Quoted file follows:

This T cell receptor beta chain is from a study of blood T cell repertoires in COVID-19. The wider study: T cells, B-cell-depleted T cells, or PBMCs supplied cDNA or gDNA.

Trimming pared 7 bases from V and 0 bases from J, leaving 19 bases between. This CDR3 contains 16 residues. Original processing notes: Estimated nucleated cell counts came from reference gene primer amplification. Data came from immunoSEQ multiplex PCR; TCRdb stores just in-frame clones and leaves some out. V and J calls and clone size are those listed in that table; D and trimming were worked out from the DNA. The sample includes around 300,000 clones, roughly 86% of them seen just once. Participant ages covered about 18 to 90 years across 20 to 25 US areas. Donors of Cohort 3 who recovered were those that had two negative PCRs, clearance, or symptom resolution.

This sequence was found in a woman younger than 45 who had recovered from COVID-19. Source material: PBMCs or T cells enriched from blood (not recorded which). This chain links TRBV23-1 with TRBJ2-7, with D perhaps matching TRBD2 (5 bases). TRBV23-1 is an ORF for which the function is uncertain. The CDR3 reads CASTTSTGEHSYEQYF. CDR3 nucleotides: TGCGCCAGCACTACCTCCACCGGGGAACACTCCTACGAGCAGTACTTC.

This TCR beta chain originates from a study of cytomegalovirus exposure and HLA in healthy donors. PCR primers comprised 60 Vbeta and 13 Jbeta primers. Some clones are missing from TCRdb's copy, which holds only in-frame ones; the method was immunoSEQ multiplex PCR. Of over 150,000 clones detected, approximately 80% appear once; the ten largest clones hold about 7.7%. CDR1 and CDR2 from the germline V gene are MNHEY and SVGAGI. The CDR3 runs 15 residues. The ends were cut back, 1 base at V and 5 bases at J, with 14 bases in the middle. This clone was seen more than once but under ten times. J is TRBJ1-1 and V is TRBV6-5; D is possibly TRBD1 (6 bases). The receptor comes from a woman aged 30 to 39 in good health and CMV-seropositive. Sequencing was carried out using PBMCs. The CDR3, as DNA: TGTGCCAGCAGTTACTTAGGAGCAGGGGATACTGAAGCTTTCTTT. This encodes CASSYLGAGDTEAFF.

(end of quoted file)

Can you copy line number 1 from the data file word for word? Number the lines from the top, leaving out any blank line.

This T cell receptor beta chain is from a study of blood T cell repertoires in COVID-19. The wider study: T cells, B-cell-depleted T cells, or PBMCs supplied cDNA or gDNA.